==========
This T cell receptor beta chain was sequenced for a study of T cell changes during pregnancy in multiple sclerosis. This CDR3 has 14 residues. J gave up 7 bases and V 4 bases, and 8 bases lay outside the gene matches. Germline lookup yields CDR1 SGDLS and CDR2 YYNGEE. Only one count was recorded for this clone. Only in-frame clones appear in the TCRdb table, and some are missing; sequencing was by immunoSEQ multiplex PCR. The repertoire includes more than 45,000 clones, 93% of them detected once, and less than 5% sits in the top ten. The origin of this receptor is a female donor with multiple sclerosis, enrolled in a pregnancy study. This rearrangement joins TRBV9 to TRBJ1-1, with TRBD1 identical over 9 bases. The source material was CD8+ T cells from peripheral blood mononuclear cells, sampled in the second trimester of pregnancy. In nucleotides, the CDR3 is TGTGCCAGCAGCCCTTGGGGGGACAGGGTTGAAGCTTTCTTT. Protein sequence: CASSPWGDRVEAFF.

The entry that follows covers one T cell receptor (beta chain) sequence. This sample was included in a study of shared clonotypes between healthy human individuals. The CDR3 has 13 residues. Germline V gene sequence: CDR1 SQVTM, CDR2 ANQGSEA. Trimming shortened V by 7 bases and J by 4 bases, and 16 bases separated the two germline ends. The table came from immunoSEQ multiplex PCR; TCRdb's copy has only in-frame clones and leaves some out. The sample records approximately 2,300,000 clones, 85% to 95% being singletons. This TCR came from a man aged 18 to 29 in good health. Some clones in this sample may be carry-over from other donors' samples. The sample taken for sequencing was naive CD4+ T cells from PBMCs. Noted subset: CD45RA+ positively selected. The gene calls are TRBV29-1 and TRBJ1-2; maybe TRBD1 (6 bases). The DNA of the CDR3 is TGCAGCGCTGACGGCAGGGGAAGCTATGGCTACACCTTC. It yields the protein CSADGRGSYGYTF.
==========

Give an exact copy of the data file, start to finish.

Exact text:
This T cell receptor beta chain was sequenced for a study of T cell changes during pregnancy in multiple sclerosis. This CDR3 has 14 residues. J gave up 7 bases and V 4 bases, and 8 bases lay outside the gene matches. Germline lookup yields CDR1 SGDLS and CDR2 YYNGEE. Only one count was recorded for this clone. Only in-frame clones appear in the TCRdb table, and some are missing; sequencing was by immunoSEQ multiplex PCR. The repertoire includes more than 45,000 clones, 93% of them detected once, and less than 5% sits in the top ten. The origin of this receptor is a female donor with multiple sclerosis, enrolled in a pregnancy study. This rearrangement joins TRBV9 to TRBJ1-1, with TRBD1 identical over 9 bases. The source material was CD8+ T cells from peripheral blood mononuclear cells, sampled in the second trimester of pregnancy. In nucleotides, the CDR3 is TGTGCCAGCAGCCCTTGGGGGGACAGGGTTGAAGCTTTCTTT. Protein sequence: CASSPWGDRVEAFF.

The entry that follows covers one T cell receptor (beta chain) sequence. This sample was included in a study of shared clonotypes between healthy human individuals. The CDR3 has 13 residues. Germline V gene sequence: CDR1 SQVTM, CDR2 ANQGSEA. Trimming shortened V by 7 bases and J by 4 bases, and 16 bases separated the two germline ends. The table came from immunoSEQ multiplex PCR; TCRdb's copy has only in-frame clones and leaves some out. The sample records approximately 2,300,000 clones, 85% to 95% being singletons. This TCR came from a man aged 18 to 29 in good health. Some clones in this sample may be carry-over from other donors' samples. The sample taken for sequencing was naive CD4+ T cells from PBMCs. Noted subset: CD45RA+ positively selected. The gene calls are TRBV29-1 and TRBJ1-2; maybe TRBD1 (6 bases). The DNA of the CDR3 is TGCAGCGCTGACGGCAGGGGAAGCTATGGCTACACCTTC. It yields the protein CSADGRGSYGYTF.